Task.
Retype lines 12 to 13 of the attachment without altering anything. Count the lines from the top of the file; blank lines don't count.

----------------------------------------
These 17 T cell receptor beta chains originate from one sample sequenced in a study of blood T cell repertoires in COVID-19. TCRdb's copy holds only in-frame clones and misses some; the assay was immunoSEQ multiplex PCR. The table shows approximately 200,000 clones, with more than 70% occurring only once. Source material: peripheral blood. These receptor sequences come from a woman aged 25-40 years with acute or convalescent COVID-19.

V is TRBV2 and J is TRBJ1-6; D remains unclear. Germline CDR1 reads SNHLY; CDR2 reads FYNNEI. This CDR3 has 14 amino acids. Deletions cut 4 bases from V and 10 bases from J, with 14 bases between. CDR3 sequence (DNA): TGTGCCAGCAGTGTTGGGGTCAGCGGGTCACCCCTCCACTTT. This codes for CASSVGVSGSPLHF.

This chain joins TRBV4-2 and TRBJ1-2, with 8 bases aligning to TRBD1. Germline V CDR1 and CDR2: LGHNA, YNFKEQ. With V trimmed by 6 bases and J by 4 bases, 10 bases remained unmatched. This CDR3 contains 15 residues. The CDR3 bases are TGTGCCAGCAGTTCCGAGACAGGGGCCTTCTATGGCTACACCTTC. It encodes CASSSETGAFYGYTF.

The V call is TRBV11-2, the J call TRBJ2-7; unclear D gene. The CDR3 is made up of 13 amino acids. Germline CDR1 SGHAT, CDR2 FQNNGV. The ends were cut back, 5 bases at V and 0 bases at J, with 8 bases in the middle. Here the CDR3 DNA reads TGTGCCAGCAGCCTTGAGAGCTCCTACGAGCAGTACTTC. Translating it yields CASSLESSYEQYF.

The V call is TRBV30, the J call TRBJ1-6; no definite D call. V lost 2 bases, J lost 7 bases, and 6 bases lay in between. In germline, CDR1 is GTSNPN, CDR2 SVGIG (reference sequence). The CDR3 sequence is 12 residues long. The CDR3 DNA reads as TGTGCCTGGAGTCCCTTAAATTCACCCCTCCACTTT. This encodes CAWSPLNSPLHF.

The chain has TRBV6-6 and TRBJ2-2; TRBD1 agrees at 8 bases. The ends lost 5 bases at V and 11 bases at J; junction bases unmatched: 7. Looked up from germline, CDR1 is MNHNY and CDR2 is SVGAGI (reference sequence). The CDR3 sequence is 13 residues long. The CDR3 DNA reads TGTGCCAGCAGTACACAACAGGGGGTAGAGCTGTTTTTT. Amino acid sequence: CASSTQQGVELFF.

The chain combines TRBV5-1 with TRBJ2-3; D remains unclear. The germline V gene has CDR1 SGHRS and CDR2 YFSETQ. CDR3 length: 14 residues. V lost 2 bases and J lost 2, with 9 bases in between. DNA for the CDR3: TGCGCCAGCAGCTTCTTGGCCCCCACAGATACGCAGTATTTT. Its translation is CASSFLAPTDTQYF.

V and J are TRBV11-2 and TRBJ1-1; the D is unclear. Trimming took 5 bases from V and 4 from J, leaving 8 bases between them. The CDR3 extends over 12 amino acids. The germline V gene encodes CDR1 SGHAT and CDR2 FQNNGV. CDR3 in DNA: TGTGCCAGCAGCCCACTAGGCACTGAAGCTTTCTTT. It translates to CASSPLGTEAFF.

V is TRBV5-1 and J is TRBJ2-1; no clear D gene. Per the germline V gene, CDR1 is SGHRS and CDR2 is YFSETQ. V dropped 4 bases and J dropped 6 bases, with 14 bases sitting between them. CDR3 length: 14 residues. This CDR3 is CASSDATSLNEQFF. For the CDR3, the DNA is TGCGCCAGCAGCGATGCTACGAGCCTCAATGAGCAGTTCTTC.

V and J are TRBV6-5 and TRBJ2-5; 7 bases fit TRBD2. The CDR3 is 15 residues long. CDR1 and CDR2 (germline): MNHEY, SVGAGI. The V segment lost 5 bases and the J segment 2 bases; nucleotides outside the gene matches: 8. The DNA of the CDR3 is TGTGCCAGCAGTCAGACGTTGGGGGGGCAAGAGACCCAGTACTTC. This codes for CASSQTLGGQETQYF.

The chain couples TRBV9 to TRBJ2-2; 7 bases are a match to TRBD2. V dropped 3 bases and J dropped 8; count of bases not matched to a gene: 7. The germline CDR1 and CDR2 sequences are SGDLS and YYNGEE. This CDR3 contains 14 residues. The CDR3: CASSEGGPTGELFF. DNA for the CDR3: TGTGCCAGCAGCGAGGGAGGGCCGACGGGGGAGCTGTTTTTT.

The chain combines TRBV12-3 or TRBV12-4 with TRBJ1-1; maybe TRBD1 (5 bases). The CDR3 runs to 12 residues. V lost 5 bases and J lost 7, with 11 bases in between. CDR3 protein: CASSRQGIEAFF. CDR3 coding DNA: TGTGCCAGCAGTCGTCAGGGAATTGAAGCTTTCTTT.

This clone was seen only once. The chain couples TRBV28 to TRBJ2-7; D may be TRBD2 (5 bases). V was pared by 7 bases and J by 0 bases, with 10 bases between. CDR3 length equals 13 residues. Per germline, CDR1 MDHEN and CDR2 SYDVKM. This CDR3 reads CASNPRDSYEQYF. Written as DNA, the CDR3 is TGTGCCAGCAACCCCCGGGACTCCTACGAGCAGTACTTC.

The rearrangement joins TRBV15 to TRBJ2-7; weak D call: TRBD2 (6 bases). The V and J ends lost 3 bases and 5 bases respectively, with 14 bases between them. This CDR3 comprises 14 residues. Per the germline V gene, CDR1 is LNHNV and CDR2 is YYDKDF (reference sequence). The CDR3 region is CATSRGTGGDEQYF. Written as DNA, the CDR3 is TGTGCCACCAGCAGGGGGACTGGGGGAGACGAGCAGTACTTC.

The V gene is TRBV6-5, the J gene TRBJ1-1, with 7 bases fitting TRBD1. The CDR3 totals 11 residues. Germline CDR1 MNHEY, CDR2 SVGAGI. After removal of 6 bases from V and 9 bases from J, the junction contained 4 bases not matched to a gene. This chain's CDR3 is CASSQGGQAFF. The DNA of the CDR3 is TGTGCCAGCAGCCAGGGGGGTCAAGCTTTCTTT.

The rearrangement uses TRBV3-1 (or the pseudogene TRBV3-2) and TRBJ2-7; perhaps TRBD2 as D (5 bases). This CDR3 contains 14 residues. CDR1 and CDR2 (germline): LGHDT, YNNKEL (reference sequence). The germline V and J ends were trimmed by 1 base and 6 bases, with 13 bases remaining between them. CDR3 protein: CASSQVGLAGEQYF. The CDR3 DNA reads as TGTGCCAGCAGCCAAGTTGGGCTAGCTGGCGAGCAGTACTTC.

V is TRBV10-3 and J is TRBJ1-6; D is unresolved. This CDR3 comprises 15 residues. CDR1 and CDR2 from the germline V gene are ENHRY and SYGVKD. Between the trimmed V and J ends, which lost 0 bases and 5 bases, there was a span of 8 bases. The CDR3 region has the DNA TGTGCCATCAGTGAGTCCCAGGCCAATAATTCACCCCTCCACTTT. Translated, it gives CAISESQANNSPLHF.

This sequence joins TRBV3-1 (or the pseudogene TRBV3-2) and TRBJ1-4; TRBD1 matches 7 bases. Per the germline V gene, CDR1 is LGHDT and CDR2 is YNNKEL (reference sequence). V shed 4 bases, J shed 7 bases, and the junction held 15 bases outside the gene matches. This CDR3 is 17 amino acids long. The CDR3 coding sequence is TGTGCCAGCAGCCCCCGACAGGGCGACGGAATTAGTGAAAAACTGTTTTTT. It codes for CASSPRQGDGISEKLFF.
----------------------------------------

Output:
The chain combines TRBV12-3 or TRBV12-4 with TRBJ1-1; maybe TRBD1 (5 bases). The CDR3 runs to 12 residues. V lost 5 bases and J lost 7, with 11 bases in between. CDR3 protein: CASSRQGIEAFF. CDR3 coding DNA: TGTGCCAGCAGTCGTCAGGGAATTGAAGCTTTCTTT.

This clone was seen only once. The chain couples TRBV28 to TRBJ2-7; D may be TRBD2 (5 bases). V was pared by 7 bases and J by 0 bases, with 10 bases between. CDR3 length equals 13 residues. Per germline, CDR1 MDHEN and CDR2 SYDVKM. This CDR3 reads CASNPRDSYEQYF. Written as DNA, the CDR3 is TGTGCCAGCAACCCCCGGGACTCCTACGAGCAGTACTTC.